Better Test Code Principles #5: Mind your try/catches

Using try/catches to handle exceptions has become quite fashionable when writing tests with Java. However, this approach is also a frequent source of having false positives while running tests. Many times when writing the tests people forget to consider both sections of this code block: they forget to write the appropriate code in both sections – the code that deals with not encountering the exception (if the code in try executes) and the code that deals with encountering the exception (if the code in catch executes).

I won’t go into what try/catch or Exceptions are. Those explanations can be found in the official Java documentation. This post is really about how try/catch is used in tests, what possible usages it has, and how, if not careful, it can lead to false positives in the tests.

One thing that should be mentioned is that catching exceptions must be made with care. You don’t really want to catch the greatest exception of them all, “Exception”, but instead specific ones (like NoSuchElementException for example). Using “Exception” will lead to executing the code from catch, no matter what exception was really thrown. So the some treatment will be applied no matter the exception, which is not ideal. You should treat each exception in a relevant way.

Also, you need to consider the case when the code you wrote in the try block contains several lines where that same exception is thrown. In this case you need to be careful that you are aware which part of the code from try caused the exception. You would ideally have just one line of code in try that throws that specific exception.

Now, when it comes to writing the code, there might be 5 cases of using try/catch in your tests, as shown in the below image.

Let’s take a look of all these situations and see how they should be properly written.

  1. Test should only pass if the exception is not thrown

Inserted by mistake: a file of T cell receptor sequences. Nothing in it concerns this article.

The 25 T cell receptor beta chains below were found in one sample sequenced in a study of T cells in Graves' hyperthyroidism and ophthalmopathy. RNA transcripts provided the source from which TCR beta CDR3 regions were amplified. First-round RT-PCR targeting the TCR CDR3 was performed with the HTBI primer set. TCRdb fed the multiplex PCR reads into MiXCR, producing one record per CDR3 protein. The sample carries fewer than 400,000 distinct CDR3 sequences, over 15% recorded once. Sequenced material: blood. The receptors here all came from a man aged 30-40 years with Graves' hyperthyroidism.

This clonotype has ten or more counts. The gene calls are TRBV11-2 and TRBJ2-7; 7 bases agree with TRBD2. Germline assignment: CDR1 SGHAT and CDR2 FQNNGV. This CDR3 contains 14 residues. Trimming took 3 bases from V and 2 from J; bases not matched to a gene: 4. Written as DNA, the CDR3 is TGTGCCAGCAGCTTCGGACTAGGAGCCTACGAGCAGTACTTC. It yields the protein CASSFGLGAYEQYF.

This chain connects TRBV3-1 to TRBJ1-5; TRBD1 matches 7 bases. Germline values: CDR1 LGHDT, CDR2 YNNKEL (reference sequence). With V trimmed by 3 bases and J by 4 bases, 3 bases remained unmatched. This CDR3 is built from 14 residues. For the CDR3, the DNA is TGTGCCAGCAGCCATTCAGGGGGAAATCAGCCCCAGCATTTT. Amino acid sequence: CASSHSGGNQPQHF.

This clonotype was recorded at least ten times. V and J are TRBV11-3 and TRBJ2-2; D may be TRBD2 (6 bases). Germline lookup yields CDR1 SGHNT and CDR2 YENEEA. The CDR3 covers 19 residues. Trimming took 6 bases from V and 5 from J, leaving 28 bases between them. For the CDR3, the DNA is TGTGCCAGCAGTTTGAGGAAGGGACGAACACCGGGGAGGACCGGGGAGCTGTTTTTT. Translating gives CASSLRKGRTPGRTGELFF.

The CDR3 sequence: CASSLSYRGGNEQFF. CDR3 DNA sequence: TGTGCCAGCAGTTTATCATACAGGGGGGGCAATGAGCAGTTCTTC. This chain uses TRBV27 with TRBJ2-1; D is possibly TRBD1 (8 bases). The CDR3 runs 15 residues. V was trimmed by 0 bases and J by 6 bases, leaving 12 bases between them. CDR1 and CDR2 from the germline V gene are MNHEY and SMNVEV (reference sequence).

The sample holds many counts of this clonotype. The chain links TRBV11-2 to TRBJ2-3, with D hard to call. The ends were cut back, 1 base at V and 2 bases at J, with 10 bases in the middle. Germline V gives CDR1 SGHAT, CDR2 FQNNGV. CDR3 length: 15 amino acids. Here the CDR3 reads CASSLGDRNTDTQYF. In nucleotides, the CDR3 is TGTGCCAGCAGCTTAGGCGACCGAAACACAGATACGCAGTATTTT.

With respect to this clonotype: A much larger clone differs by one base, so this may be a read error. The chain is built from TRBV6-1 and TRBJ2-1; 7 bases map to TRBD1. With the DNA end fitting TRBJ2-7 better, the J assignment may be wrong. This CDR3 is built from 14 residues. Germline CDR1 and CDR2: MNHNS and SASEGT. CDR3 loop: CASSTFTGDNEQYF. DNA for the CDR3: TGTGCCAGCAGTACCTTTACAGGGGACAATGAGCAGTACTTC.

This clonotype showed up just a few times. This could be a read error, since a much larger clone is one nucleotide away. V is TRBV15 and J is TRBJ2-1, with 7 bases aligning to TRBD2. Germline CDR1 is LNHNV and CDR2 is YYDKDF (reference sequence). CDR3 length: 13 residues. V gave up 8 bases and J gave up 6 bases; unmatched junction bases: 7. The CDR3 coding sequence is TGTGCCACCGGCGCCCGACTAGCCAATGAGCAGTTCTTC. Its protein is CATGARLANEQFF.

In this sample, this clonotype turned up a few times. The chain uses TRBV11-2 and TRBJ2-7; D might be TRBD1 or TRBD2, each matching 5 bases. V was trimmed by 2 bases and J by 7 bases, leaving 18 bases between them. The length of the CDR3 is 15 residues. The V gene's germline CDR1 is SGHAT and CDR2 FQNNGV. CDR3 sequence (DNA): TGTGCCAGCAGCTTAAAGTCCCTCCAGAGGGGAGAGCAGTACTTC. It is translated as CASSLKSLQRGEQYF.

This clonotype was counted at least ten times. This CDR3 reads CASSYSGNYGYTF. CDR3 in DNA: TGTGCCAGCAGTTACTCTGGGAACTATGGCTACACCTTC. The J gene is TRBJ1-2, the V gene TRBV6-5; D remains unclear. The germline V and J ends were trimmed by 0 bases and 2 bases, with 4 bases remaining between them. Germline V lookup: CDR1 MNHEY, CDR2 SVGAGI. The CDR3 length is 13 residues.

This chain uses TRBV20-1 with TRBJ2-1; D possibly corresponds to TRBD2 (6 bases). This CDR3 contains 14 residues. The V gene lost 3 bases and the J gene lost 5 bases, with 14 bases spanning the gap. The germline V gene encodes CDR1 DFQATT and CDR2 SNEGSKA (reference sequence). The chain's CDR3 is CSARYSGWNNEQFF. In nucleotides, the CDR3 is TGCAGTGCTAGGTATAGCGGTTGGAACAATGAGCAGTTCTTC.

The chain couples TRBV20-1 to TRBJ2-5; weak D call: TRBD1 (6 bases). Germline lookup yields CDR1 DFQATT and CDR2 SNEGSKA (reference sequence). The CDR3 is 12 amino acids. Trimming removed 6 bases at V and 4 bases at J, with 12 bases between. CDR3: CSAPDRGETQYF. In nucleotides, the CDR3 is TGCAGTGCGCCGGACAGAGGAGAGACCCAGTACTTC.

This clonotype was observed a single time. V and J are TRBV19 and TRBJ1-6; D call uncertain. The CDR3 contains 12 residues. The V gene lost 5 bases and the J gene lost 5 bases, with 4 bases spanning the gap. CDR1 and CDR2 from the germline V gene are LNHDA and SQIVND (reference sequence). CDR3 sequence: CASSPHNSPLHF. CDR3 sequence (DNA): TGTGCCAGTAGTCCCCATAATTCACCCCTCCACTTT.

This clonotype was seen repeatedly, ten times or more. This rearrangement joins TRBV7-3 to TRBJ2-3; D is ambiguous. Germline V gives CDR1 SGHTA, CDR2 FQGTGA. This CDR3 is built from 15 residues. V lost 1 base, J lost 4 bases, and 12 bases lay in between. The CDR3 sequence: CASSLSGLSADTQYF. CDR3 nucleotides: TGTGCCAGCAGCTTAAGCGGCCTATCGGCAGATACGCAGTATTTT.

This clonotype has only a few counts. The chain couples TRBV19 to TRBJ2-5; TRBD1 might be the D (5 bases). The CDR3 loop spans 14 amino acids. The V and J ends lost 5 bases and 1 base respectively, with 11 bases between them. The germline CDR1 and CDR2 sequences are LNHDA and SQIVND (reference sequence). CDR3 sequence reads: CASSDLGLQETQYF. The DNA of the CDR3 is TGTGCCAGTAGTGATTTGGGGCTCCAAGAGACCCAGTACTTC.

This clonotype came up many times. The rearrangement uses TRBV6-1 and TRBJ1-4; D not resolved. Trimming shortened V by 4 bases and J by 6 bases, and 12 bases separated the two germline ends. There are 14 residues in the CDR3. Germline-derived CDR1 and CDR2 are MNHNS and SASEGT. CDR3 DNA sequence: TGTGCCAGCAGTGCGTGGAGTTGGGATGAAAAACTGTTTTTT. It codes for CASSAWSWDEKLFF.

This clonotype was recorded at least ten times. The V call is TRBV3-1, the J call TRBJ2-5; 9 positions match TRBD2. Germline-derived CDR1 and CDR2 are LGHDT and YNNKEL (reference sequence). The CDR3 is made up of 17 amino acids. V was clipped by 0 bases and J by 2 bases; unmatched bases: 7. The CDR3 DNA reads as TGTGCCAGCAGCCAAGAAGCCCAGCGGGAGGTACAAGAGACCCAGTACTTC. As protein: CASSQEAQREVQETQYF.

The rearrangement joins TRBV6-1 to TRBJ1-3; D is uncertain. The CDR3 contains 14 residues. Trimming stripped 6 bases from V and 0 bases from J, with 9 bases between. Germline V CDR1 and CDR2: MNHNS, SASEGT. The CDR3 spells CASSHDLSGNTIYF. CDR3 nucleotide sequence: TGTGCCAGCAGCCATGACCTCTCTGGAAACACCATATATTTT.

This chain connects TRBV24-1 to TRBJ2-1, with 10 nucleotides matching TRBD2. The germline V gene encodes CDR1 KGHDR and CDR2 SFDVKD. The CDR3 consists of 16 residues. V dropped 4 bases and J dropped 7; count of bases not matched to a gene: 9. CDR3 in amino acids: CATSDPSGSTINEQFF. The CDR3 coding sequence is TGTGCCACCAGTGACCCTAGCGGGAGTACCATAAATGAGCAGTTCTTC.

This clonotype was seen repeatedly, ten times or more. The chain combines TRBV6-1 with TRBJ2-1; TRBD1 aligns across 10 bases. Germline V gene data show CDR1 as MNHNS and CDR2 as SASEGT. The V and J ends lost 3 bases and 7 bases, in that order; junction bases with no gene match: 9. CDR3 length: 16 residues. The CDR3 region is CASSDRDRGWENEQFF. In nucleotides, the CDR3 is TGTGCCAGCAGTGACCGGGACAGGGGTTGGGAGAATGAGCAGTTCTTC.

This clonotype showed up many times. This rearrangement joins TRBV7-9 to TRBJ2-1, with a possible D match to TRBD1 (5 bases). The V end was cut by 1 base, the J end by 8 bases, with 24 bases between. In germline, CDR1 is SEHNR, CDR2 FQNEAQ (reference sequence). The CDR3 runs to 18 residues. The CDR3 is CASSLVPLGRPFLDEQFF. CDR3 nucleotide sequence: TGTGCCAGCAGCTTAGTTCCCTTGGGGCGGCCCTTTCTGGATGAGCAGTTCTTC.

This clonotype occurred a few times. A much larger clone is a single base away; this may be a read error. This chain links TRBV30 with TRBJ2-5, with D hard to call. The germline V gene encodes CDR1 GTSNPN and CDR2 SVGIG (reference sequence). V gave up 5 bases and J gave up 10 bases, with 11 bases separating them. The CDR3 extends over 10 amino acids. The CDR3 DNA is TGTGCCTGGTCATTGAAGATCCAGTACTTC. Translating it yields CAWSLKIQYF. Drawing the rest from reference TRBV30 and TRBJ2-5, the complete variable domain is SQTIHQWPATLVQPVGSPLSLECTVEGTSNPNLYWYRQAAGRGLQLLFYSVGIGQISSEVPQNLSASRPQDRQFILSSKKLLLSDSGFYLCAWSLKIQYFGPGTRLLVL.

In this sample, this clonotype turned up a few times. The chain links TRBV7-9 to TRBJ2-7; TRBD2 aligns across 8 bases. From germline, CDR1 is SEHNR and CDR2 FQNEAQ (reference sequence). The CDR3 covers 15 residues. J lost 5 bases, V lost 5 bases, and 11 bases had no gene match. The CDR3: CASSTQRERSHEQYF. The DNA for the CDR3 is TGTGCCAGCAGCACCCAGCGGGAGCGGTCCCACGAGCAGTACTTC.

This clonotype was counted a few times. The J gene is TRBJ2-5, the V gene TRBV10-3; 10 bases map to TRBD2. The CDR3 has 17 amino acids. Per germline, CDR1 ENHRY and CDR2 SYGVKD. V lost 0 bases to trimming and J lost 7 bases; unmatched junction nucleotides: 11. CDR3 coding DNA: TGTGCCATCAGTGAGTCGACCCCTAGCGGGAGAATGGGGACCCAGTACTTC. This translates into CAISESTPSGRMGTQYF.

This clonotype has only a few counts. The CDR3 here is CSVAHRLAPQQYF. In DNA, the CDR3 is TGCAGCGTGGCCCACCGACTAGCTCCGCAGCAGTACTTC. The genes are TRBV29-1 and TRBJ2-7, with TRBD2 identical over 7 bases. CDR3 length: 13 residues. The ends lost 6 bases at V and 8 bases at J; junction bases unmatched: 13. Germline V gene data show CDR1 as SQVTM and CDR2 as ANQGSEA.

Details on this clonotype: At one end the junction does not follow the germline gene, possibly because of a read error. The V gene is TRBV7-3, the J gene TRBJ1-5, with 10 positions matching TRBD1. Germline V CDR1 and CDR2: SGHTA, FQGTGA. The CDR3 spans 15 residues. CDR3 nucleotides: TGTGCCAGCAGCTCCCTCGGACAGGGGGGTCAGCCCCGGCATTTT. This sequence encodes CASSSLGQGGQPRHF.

This scenario assumes that you will put some code in the try branch. If, and only if, that code does not trigger the specified exception, will the test pass. This means you need to write that code inside the try section, but you need not forget to put a failing counterpart in the catch section too. For example, a call to TestNG’s fail() method or throwing a new exception is something done frequently.

From a code perspective this looks something like this:

try {
    codeToBeRunHere;
}
catch (specificException e) {
    fail("Code failed due to specifiedException");
}

How this runs: the code in try is run. If the specified exception is encountered, the remainder of the code from try is not run (the lines of code below the line that generated the exception). Instead the code inside the catch section is run, namely the fail() method is called. This will fail the test, as per TestNG’s behavior.

Note that if the code from the try section throws a different exception than the one declared in catch, the test will still fail, but by throwing that exception. If you want to also fail the test if another specified exception is thrown, you can add another catch clause.

HOWEVER – if you think about it, for this situation, you don’t even need to use try/catch! Without it, you will simply write the code, and if any exception is thrown it will end and fail the test right there. It will display the appropriate, corresponding message to the console, with the stacktrace, so you can understand what happened and where it broke. Using try catch for this scenario would only be “useful” if you want to throw a specific exception or display a specific message in case of the failure. But this does not really justify using try/catches.

How you can get it wrong: What frequently happens is that a test will pass, even though an exception that should not happen is encountered, because in the catch section no code has been written for failing the test if the exception arises. This means that the test will pass even if the happy flow happened, but also if the error occurred. It will pass no matter what! Hence, a false positive. Don’t do this.